Follow these tips to keep your patients safe.
- Enteral nutrition (tube feeding) can be administered safely but is not without risks.
- Optimal nursing care can prevent many tube feeding related complications, including misconnections.
Enteral nutrition (EN), commonly called tube feeding, is defined by the American Society for Parenteral and Enteral Nutrition (ASPEN) as a system of providing nutrition directly into the GI tract via a tube, catheter, or stoma, bypassing the oral cavity. According to ASPEN, hundreds of thousands of patients in all age groups receive EN each year in U.S. hospitals, and many more in long-term care and home settings. It’s the preferred route for delivering nutrition to patients who can’t meet their nutritional needs with oral intake.
EN is a complex therapy with potential adverse events. Before recommending EN, a qualified nutrition clinician must evaluate indications and weigh individual patient risks and benefits. EN complications, which may be GI, infectious, mechanical, or metabolic, can be prevented with monitoring and evidence-based care protocols. (See EN complications.)
This article focuses on five of the most commonly recommended strategies for reducing complications in short-term nasogastric (NG), nasoenteric (NE), and orogastric (OG) feeding tubes. (For the most part, discussion of NG feeding can be applied to OG and NE feeding.)
Use evidence-based methods to verify placement
Approximately 2% of NG tubes are misplaced during insertion, which, according to a review by Sparks, can result in serious complications, including pneumothorax, chemical pneumonitis, and death. Many organizations require a radiograph to verify NG tube placement, but concerns exist regarding accuracy and radiation exposure, especially in children. A review by Metheny and colleagues of 14 national guidelines found that most recommend radiography as the first-line verification measure in adults, followed by pH measurement, which is the most reliable bedside method for confirming NG tube placement.
Measurement of pH involves aspirating 1 to 2 mL of fluid from the NG tube and testing it for acidity. In many studies, a pH ≤5 or 5.5 is used to verify that the tube is in the stomach. Concerns about using this method in patients receiving acid-suppressing medication were mitigated when a retrospective review by Kemper and colleagues of over 1,000 enterally fed neonates (many of whom were receiving acid-suppressing medication) reported that 97% had a pH of ≤5 for initial and ongoing NG tube placement verification. However, adopting pH measurement for bedside NG tube placement verification has been slow.
A survey of 408 critical care nurses by Bourgault and colleagues reported that 76% still use auscultation, despite recommendations from their organizations to discontinue its use. Listening for a “whoosh” sound in the stomach to verify NG tube placement is unreliable because both the lungs and stomach are resonant organs. Nurses must stop using auscultation and start using pH measurement, which is reliable, evidence-based, and suitable for all patients.
Use new safer ENFit® connectors on all EN delivery devices
Enteral delivery systems consist of a feeding tube or device, an administration gravity or pump set, syringes, extension tubing, and other extra devices (such as a stopcock or drainage bag). Each time a connection between any of these devices is made, a risk of an enteral misconnection is possible. An enteral misconnection is defined as an inadvertent connection between an enteral feeding system and a non-enteral system such as an intravascular line, peritoneal dialysis catheter, tracheostomy tube cuff, or medical gas tubing. (See Continued misconnections.)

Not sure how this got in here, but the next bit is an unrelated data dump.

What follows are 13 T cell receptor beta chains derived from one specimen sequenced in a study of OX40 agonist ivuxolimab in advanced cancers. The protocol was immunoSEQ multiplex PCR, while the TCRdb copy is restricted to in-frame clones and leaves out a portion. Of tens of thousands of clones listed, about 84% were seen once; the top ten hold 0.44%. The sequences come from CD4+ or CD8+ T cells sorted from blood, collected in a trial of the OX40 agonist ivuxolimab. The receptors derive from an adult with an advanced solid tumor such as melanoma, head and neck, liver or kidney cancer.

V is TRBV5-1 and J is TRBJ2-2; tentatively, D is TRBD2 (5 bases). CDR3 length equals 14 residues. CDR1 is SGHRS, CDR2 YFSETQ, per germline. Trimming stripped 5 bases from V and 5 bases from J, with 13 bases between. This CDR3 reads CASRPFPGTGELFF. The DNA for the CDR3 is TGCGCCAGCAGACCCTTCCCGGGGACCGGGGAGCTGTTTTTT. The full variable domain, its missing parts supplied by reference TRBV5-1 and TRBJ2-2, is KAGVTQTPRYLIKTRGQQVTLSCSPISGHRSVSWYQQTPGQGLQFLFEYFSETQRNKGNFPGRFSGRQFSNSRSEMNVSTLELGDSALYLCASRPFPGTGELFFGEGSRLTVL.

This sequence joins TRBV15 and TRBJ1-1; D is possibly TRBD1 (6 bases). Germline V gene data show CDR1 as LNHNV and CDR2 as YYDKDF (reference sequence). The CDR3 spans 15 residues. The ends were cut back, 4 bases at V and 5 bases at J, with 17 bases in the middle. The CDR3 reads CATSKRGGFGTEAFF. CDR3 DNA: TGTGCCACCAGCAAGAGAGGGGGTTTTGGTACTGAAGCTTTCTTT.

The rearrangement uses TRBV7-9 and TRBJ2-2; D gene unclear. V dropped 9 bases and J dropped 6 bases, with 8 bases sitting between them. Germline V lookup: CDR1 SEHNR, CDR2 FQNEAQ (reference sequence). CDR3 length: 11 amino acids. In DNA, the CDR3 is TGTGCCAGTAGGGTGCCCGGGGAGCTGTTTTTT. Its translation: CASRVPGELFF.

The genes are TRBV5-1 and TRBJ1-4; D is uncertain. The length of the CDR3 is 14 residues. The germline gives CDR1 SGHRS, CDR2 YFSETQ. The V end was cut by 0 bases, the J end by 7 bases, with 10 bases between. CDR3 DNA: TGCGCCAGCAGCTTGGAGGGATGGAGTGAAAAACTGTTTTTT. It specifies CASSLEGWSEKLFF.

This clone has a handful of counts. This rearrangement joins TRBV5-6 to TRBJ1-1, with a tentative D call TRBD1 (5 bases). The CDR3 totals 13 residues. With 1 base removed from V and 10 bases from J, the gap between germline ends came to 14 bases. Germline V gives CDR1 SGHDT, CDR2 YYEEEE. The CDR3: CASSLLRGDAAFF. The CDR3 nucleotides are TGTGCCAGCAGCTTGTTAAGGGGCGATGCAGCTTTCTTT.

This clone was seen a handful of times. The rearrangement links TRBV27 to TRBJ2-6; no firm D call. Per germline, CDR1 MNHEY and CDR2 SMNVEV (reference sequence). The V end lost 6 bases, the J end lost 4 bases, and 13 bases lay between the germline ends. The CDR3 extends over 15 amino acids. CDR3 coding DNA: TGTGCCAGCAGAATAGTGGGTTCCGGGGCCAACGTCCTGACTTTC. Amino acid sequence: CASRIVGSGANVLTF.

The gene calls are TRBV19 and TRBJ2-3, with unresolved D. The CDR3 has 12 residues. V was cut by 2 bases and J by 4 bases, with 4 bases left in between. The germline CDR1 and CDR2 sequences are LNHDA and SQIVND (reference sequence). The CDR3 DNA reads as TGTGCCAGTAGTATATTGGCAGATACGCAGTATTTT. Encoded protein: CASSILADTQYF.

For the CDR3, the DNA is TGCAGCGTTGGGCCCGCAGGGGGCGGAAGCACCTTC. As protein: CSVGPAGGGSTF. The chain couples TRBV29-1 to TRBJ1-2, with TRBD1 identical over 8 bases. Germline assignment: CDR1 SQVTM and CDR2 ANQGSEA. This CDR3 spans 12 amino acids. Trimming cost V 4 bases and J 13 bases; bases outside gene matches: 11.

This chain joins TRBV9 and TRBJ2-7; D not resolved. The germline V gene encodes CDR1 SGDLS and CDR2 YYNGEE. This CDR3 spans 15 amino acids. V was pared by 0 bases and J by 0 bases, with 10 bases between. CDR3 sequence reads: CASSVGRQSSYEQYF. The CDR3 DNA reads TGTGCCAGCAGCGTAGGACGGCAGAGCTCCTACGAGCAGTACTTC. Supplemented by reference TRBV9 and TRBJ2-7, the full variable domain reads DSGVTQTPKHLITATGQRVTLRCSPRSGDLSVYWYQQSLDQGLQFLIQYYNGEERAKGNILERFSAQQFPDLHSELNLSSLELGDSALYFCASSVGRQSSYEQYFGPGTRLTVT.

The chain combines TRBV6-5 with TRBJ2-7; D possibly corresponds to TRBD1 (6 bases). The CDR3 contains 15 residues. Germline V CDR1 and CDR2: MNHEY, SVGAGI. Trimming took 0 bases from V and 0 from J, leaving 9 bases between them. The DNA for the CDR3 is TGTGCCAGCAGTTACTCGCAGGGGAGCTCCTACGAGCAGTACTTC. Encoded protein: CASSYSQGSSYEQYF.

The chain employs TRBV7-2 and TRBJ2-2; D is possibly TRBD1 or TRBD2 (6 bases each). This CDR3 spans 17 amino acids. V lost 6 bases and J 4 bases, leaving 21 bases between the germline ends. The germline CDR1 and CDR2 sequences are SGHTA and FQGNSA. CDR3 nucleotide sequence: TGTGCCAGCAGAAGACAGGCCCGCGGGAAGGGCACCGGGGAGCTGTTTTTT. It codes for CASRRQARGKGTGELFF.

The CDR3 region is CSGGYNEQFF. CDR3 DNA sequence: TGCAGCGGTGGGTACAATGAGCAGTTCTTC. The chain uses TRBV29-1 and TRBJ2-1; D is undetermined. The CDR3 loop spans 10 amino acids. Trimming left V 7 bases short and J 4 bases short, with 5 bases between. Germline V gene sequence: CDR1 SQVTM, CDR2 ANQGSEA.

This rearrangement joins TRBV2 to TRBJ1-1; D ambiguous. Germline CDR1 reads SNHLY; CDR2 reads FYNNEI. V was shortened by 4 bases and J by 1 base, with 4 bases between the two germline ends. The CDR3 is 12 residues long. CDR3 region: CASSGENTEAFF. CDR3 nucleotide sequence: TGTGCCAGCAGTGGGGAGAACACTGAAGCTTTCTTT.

Because of adverse events, the International Standards Organization (ISO) 80369 standard for small-bore connectors was created to maximize patient safety by reducing the risk of medical tubing misconnections. The first clinical implementation was ISO 80369-3 for enteral feeding (ENFit), and the first connectors on the U.S. market were launched on EN administration sets in 2014. The primary challenge today is to help healthcare systems successfully convert to the new safer connectors. Successful transition requires participation by the entire healthcare team, including providers, nurses, pharmacists, dietitians, and supply chain specialists. In addition, patient education and standing equipment order revisions should be included in the transition plan.
The new connector design ensures incompatibility with other types of connectors, such as I.V. luer lock syringes, to prevent misconnections. However, because this reverse engineering makes it possible for EN formula or medications to accidentally spill into the male feeding tube connection, the ENFit connectors must be cleaned to remove debris. If the connector isn’t cleaned, you may not be able to disconnect the feeding tube from the enteral feeding set. A 2020 cleaning validation study by Lyman and colleagues demonstrated that cleaning with water and a brush (either a good-quality toothbrush or specially designed cleaning brush) successfully removed dried debris from the moat of an ENFit connector. Although this study didn’t look at frequency, clinical experts recommend cleaning at least daily and as needed when debris is visible. To prevent soiling the ENFit connector, draw up medications using a medication straw or adapter, which prevents the syringe tip from touching sticky liquid medications, and don’t prime the tubing to the very end of the feeding set.
Use aseptic technique when administering enteral formula